Gifts Sale - for science moms, dads & grads
Gifts Sale - for science moms, dads & grads


Why doesn't friction depend on surface area?
Asked by: Elizabeth Stewart


Although a larger area of contact between two surfaces would create a larger source of frictional forces, it also reduces the pressure between the two surfaces for a given force holding them together. Since pressure equals force divided by the area of contact, it works out that the increase in friction generating area is exactly offset by the reduction in pressure; the resulting frictional forces, then, are dependent only on the frictional coefficient of the materials and the FORCE holding them together.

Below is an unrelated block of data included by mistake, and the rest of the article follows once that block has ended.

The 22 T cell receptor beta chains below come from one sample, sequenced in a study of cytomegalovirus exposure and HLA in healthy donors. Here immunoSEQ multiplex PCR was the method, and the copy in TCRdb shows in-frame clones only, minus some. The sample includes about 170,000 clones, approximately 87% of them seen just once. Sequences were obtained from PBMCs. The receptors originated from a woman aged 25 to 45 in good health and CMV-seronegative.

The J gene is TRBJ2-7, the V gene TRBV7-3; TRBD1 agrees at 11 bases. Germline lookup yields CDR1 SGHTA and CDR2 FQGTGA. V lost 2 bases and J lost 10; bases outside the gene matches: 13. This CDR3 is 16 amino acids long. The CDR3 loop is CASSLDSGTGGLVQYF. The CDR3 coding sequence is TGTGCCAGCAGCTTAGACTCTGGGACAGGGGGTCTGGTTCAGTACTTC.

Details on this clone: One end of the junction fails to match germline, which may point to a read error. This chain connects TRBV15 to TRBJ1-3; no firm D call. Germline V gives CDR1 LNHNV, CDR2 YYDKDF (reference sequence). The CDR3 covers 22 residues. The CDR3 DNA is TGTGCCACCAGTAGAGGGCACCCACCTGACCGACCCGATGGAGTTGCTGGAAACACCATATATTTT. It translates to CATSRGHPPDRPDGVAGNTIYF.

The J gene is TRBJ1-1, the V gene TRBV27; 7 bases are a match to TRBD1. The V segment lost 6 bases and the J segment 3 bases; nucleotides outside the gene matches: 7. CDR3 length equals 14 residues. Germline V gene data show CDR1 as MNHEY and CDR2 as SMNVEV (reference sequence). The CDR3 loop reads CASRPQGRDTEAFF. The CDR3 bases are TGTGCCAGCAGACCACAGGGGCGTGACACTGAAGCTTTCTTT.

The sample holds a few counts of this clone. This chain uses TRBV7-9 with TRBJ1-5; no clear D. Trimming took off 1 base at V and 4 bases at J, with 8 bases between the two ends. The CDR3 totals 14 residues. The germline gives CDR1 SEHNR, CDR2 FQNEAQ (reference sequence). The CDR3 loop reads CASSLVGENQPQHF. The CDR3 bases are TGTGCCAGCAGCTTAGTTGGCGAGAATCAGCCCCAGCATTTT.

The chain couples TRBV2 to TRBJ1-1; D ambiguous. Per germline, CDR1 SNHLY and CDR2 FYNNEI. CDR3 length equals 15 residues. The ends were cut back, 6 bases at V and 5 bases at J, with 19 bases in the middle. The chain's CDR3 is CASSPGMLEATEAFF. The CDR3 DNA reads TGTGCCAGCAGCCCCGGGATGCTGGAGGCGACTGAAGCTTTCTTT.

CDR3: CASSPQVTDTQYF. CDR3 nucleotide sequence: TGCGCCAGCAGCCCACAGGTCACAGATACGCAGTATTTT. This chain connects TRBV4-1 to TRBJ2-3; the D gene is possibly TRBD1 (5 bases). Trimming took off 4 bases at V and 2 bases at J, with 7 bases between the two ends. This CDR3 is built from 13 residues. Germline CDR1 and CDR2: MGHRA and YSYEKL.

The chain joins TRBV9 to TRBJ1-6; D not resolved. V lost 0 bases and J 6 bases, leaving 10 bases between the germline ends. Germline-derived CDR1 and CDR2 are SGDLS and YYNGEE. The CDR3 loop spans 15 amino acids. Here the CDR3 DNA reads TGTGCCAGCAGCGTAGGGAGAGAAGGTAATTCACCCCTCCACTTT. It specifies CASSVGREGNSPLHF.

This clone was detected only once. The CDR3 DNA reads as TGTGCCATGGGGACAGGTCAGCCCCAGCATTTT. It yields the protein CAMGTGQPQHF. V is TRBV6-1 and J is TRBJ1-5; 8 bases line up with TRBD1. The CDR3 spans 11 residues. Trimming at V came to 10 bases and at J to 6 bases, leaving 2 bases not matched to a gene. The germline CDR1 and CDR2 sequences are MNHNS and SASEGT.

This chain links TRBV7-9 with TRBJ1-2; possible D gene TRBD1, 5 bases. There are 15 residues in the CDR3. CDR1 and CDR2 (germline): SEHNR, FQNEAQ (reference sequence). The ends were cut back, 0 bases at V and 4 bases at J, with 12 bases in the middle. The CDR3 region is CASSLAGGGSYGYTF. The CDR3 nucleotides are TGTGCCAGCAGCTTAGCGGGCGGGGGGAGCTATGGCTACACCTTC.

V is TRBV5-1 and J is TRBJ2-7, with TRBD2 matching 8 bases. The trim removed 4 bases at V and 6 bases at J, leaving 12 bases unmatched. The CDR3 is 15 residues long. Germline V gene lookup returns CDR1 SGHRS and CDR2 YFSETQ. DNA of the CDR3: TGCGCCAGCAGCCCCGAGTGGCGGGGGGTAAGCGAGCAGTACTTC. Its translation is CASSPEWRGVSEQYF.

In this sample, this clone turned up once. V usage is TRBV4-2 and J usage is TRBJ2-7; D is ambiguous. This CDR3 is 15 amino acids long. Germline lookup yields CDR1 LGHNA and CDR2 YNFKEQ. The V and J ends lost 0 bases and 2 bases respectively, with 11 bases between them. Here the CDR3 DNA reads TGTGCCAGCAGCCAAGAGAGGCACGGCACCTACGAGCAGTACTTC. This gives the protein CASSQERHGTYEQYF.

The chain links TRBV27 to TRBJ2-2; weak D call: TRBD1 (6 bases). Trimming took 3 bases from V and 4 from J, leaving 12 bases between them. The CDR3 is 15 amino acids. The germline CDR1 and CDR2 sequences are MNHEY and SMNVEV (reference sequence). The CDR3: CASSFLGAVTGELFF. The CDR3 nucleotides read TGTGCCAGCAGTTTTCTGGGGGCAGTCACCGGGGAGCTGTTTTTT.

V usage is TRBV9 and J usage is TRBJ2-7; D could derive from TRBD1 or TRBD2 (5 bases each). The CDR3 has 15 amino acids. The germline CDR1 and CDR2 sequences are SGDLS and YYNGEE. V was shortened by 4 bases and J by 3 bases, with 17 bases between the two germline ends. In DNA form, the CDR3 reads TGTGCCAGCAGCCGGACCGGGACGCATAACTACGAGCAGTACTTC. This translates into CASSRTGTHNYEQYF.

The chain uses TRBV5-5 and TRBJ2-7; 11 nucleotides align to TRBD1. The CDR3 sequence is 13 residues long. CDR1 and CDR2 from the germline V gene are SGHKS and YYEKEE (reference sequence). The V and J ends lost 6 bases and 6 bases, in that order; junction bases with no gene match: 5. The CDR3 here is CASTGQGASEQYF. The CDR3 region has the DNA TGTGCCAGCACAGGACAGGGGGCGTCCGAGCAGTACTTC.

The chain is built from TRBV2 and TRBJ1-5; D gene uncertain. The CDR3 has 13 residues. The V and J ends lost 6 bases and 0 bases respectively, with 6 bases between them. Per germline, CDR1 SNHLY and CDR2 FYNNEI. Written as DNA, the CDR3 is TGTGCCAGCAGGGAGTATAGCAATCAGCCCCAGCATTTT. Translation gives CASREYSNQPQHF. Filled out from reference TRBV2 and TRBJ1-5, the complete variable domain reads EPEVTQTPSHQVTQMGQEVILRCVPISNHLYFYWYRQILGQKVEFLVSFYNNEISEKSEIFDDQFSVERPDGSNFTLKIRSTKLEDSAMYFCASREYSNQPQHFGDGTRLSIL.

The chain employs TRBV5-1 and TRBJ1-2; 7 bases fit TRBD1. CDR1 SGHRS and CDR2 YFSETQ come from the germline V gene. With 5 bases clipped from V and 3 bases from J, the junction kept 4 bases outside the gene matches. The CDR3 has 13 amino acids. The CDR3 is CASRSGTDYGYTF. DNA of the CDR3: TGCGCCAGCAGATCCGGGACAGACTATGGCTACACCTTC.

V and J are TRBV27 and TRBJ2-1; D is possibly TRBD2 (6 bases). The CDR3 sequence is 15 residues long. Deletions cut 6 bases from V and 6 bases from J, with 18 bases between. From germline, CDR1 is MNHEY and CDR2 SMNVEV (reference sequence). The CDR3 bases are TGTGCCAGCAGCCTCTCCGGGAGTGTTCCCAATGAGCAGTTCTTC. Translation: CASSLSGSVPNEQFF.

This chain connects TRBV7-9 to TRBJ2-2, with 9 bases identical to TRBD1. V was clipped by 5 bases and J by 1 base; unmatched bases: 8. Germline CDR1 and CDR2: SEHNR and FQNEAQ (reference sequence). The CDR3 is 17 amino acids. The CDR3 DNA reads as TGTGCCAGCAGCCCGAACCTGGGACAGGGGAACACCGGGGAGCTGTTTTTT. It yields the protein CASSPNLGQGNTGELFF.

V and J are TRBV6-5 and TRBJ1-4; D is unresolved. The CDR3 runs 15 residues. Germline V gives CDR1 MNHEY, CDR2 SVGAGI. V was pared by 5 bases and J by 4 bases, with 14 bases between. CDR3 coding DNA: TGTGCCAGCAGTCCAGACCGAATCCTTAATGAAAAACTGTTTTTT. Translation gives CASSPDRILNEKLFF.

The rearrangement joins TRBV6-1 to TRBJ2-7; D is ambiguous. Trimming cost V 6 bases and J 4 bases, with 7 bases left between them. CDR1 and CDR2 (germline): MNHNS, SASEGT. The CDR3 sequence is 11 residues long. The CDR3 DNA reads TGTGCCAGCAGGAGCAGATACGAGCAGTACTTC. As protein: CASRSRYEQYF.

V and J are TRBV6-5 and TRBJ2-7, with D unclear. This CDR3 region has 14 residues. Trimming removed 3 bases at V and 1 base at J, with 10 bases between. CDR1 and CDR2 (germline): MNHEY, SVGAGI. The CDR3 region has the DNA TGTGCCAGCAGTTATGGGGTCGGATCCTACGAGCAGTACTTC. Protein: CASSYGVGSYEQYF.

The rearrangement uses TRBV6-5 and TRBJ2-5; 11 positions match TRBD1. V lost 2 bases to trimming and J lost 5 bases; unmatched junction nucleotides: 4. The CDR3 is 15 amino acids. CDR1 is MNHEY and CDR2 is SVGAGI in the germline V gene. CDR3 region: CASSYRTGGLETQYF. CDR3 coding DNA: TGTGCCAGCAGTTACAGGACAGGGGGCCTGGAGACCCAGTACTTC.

If you were to increase the force as you increased the area to keep PRESSURE the same, then increasing the area WOULD increase the frictional force between the two surfaces.
Answered by: Paul Walorski, B.A. Physics, Part-time Physics Instructor

Get $10 OFF glasses at

Science Quote

'A theory with mathematical beauty is more likely to be correct than an ugly one that fits some experimental data. God is a mathematician of a very high order, and He used very advanced mathematics in constructing the universe.'

Paul Dirac

All rights reserved. © Copyright '1995-'2017